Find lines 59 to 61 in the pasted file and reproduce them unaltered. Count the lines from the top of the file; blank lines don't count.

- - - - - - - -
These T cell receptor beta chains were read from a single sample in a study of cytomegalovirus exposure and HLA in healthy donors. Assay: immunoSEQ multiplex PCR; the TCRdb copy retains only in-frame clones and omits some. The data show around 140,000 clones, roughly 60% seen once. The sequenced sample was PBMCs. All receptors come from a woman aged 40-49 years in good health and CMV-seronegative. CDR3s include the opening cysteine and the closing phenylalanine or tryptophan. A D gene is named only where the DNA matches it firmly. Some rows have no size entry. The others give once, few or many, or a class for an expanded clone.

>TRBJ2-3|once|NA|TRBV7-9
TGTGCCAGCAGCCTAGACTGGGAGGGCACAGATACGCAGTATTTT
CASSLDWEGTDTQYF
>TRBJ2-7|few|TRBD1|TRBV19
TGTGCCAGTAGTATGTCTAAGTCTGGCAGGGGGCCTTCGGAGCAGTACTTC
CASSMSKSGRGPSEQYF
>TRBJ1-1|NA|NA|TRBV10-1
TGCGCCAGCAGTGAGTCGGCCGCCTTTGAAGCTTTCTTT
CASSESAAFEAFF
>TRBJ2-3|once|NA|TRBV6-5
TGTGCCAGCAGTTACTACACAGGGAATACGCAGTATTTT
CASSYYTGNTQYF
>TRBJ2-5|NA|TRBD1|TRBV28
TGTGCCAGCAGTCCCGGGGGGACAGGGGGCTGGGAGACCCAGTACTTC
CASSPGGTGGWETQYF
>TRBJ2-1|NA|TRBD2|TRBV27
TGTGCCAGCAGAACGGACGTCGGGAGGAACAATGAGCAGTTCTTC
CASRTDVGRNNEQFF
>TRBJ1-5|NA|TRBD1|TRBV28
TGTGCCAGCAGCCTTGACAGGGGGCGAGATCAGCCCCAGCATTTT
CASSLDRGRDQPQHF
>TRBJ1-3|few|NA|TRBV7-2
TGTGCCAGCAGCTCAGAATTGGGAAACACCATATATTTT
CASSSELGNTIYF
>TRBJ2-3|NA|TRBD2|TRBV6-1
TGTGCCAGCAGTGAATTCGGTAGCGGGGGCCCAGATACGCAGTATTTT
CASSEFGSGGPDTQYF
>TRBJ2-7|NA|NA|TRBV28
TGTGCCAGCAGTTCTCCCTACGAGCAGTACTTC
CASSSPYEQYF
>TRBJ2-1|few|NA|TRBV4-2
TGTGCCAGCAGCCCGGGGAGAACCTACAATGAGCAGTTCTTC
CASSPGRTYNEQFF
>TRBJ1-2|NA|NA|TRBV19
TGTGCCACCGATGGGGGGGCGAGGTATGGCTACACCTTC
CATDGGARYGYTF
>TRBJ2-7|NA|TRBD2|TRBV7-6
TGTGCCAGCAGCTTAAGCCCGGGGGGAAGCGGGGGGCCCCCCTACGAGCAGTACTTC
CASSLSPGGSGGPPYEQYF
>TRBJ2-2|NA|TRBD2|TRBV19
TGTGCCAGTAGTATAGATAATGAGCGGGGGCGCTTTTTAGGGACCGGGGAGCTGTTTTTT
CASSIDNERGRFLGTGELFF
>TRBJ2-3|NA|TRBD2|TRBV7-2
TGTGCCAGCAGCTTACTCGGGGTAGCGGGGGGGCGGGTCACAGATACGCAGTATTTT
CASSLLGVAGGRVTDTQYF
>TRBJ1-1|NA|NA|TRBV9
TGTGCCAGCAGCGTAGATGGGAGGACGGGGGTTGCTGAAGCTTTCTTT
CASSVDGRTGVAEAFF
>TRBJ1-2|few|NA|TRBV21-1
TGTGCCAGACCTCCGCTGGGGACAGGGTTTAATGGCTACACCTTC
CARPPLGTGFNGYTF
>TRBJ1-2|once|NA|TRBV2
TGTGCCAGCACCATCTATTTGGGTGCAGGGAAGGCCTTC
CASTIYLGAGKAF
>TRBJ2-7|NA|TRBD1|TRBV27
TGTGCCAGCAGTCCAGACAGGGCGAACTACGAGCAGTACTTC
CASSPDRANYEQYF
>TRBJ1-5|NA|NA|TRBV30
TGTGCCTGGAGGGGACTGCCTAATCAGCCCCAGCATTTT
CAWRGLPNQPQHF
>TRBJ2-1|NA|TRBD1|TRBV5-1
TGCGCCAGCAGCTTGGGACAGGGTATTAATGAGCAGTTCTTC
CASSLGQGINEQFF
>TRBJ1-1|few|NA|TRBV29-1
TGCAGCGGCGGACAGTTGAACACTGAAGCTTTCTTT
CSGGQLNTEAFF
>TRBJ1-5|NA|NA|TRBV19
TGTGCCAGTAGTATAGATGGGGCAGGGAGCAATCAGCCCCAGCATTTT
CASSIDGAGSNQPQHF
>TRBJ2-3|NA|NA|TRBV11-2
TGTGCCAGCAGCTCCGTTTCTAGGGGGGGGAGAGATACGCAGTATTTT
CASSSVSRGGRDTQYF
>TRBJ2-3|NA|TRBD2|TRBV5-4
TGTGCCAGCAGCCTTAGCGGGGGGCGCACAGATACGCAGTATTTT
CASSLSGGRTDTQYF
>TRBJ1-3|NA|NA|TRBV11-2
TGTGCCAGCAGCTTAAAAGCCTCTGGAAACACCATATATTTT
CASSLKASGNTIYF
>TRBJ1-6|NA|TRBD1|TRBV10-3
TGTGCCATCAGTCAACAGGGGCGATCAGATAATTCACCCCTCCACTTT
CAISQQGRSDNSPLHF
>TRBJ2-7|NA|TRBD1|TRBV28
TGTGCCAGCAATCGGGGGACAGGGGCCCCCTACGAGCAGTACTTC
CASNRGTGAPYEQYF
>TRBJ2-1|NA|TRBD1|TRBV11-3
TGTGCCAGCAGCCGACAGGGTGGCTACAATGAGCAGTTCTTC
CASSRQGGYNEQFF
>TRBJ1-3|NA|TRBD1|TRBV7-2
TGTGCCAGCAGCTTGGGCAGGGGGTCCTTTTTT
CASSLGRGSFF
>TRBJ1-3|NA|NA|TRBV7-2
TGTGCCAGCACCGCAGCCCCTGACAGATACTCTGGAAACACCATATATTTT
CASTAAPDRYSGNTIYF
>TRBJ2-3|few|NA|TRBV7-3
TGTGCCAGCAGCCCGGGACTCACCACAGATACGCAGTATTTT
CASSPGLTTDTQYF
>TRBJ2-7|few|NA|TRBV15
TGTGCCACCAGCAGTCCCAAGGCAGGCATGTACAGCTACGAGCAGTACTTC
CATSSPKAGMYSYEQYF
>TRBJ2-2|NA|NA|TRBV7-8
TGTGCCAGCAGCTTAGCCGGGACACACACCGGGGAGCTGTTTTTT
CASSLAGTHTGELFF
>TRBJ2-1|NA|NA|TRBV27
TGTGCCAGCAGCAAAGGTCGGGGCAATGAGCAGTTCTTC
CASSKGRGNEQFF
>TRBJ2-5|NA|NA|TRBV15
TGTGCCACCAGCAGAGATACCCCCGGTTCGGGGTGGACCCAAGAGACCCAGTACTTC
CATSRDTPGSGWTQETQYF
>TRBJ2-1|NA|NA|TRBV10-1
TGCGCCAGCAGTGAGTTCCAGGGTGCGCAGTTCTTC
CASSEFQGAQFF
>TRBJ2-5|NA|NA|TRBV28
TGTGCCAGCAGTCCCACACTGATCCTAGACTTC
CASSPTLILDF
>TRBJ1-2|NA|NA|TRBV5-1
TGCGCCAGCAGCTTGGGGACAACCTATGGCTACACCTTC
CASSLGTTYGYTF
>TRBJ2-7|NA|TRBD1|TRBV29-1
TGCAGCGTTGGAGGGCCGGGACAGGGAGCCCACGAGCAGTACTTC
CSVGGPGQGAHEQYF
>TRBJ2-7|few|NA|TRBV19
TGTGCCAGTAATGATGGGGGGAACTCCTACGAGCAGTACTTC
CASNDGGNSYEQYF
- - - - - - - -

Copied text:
>TRBJ1-5|NA|NA|TRBV30
TGTGCCTGGAGGGGACTGCCTAATCAGCCCCAGCATTTT
CAWRGLPNQPQHF